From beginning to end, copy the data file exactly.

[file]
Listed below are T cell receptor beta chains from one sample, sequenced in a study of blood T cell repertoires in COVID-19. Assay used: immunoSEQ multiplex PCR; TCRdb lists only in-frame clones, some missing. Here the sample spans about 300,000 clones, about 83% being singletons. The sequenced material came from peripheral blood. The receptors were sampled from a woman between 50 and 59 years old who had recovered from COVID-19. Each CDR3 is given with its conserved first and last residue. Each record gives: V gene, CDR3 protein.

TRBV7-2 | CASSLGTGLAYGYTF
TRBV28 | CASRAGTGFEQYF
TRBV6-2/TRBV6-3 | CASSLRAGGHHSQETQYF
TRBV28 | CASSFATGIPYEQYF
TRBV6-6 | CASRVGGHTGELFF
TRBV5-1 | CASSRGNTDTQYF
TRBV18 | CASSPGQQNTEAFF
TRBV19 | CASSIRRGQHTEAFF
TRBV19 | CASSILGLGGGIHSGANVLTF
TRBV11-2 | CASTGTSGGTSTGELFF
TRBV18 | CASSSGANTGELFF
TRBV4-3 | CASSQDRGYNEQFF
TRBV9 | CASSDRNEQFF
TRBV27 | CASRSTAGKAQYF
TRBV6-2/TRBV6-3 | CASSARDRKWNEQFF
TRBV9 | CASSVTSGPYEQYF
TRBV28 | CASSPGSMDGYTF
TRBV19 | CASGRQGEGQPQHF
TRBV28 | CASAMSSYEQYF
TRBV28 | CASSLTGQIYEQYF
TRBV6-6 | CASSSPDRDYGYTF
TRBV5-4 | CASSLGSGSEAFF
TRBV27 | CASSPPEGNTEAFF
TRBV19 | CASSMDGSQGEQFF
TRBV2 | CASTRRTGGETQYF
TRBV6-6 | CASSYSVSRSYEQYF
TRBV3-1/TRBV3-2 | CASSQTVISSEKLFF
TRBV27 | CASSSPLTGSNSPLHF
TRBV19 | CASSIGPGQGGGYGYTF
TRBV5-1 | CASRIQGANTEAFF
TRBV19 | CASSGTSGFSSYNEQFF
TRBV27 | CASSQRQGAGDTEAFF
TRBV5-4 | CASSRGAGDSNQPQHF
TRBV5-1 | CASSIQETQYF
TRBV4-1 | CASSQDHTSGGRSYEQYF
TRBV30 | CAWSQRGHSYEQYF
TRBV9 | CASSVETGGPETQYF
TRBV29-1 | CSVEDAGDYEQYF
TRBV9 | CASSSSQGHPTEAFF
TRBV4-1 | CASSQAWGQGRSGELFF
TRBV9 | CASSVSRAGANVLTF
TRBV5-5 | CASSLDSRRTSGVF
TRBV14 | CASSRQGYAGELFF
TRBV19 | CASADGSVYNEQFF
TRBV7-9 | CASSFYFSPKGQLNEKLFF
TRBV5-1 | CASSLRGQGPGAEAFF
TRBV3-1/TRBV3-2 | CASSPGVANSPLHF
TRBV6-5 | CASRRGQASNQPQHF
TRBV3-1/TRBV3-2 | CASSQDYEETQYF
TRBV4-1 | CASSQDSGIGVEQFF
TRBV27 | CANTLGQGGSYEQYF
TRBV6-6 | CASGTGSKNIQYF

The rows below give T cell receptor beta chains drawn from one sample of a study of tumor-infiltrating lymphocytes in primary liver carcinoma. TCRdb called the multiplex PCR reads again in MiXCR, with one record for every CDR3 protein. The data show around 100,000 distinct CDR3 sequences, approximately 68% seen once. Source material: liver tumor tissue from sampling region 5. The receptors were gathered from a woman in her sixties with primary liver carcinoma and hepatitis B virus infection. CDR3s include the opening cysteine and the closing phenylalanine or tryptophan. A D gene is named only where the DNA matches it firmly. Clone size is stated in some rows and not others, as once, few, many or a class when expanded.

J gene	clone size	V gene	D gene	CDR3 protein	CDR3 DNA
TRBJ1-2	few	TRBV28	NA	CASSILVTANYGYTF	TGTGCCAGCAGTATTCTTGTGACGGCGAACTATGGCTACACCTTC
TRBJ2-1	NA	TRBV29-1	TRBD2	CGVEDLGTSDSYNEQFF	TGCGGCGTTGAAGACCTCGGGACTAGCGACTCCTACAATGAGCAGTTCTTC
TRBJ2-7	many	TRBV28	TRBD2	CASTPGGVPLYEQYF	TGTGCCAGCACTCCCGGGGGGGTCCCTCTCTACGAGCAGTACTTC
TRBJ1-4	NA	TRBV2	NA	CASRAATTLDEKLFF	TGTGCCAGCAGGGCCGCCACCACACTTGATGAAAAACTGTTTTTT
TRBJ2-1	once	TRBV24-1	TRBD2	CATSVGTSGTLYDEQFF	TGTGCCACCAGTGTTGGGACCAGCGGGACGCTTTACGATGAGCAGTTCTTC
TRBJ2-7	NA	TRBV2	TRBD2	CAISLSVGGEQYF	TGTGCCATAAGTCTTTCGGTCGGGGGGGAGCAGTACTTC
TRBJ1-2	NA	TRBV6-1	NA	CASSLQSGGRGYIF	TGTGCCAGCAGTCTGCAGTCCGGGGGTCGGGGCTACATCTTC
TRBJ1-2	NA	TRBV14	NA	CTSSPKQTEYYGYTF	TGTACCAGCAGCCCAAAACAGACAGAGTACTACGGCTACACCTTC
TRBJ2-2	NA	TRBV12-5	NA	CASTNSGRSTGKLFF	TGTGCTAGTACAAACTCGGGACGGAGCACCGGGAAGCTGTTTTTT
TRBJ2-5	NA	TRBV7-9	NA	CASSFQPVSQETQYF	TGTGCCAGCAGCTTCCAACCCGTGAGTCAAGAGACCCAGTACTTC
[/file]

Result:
Listed below are T cell receptor beta chains from one sample, sequenced in a study of blood T cell repertoires in COVID-19. Assay used: immunoSEQ multiplex PCR; TCRdb lists only in-frame clones, some missing. Here the sample spans about 300,000 clones, about 83% being singletons. The sequenced material came from peripheral blood. The receptors were sampled from a woman between 50 and 59 years old who had recovered from COVID-19. Each CDR3 is given with its conserved first and last residue. Each record gives: V gene, CDR3 protein.

TRBV7-2 | CASSLGTGLAYGYTF
TRBV28 | CASRAGTGFEQYF
TRBV6-2/TRBV6-3 | CASSLRAGGHHSQETQYF
TRBV28 | CASSFATGIPYEQYF
TRBV6-6 | CASRVGGHTGELFF
TRBV5-1 | CASSRGNTDTQYF
TRBV18 | CASSPGQQNTEAFF
TRBV19 | CASSIRRGQHTEAFF
TRBV19 | CASSILGLGGGIHSGANVLTF
TRBV11-2 | CASTGTSGGTSTGELFF
TRBV18 | CASSSGANTGELFF
TRBV4-3 | CASSQDRGYNEQFF
TRBV9 | CASSDRNEQFF
TRBV27 | CASRSTAGKAQYF
TRBV6-2/TRBV6-3 | CASSARDRKWNEQFF
TRBV9 | CASSVTSGPYEQYF
TRBV28 | CASSPGSMDGYTF
TRBV19 | CASGRQGEGQPQHF
TRBV28 | CASAMSSYEQYF
TRBV28 | CASSLTGQIYEQYF
TRBV6-6 | CASSSPDRDYGYTF
TRBV5-4 | CASSLGSGSEAFF
TRBV27 | CASSPPEGNTEAFF
TRBV19 | CASSMDGSQGEQFF
TRBV2 | CASTRRTGGETQYF
TRBV6-6 | CASSYSVSRSYEQYF
TRBV3-1/TRBV3-2 | CASSQTVISSEKLFF
TRBV27 | CASSSPLTGSNSPLHF
TRBV19 | CASSIGPGQGGGYGYTF
TRBV5-1 | CASRIQGANTEAFF
TRBV19 | CASSGTSGFSSYNEQFF
TRBV27 | CASSQRQGAGDTEAFF
TRBV5-4 | CASSRGAGDSNQPQHF
TRBV5-1 | CASSIQETQYF
TRBV4-1 | CASSQDHTSGGRSYEQYF
TRBV30 | CAWSQRGHSYEQYF
TRBV9 | CASSVETGGPETQYF
TRBV29-1 | CSVEDAGDYEQYF
TRBV9 | CASSSSQGHPTEAFF
TRBV4-1 | CASSQAWGQGRSGELFF
TRBV9 | CASSVSRAGANVLTF
TRBV5-5 | CASSLDSRRTSGVF
TRBV14 | CASSRQGYAGELFF
TRBV19 | CASADGSVYNEQFF
TRBV7-9 | CASSFYFSPKGQLNEKLFF
TRBV5-1 | CASSLRGQGPGAEAFF
TRBV3-1/TRBV3-2 | CASSPGVANSPLHF
TRBV6-5 | CASRRGQASNQPQHF
TRBV3-1/TRBV3-2 | CASSQDYEETQYF
TRBV4-1 | CASSQDSGIGVEQFF
TRBV27 | CANTLGQGGSYEQYF
TRBV6-6 | CASGTGSKNIQYF

The rows below give T cell receptor beta chains drawn from one sample of a study of tumor-infiltrating lymphocytes in primary liver carcinoma. TCRdb called the multiplex PCR reads again in MiXCR, with one record for every CDR3 protein. The data show around 100,000 distinct CDR3 sequences, approximately 68% seen once. Source material: liver tumor tissue from sampling region 5. The receptors were gathered from a woman in her sixties with primary liver carcinoma and hepatitis B virus infection. CDR3s include the opening cysteine and the closing phenylalanine or tryptophan. A D gene is named only where the DNA matches it firmly. Clone size is stated in some rows and not others, as once, few, many or a class when expanded.

J gene	clone size	V gene	D gene	CDR3 protein	CDR3 DNA
TRBJ1-2	few	TRBV28	NA	CASSILVTANYGYTF	TGTGCCAGCAGTATTCTTGTGACGGCGAACTATGGCTACACCTTC
TRBJ2-1	NA	TRBV29-1	TRBD2	CGVEDLGTSDSYNEQFF	TGCGGCGTTGAAGACCTCGGGACTAGCGACTCCTACAATGAGCAGTTCTTC
TRBJ2-7	many	TRBV28	TRBD2	CASTPGGVPLYEQYF	TGTGCCAGCACTCCCGGGGGGGTCCCTCTCTACGAGCAGTACTTC
TRBJ1-4	NA	TRBV2	NA	CASRAATTLDEKLFF	TGTGCCAGCAGGGCCGCCACCACACTTGATGAAAAACTGTTTTTT
TRBJ2-1	once	TRBV24-1	TRBD2	CATSVGTSGTLYDEQFF	TGTGCCACCAGTGTTGGGACCAGCGGGACGCTTTACGATGAGCAGTTCTTC
TRBJ2-7	NA	TRBV2	TRBD2	CAISLSVGGEQYF	TGTGCCATAAGTCTTTCGGTCGGGGGGGAGCAGTACTTC
TRBJ1-2	NA	TRBV6-1	NA	CASSLQSGGRGYIF	TGTGCCAGCAGTCTGCAGTCCGGGGGTCGGGGCTACATCTTC
TRBJ1-2	NA	TRBV14	NA	CTSSPKQTEYYGYTF	TGTACCAGCAGCCCAAAACAGACAGAGTACTACGGCTACACCTTC
TRBJ2-2	NA	TRBV12-5	NA	CASTNSGRSTGKLFF	TGTGCTAGTACAAACTCGGGACGGAGCACCGGGAAGCTGTTTTTT
TRBJ2-5	NA	TRBV7-9	NA	CASSFQPVSQETQYF	TGTGCCAGCAGCTTCCAACCCGTGAGTCAAGAGACCCAGTACTTC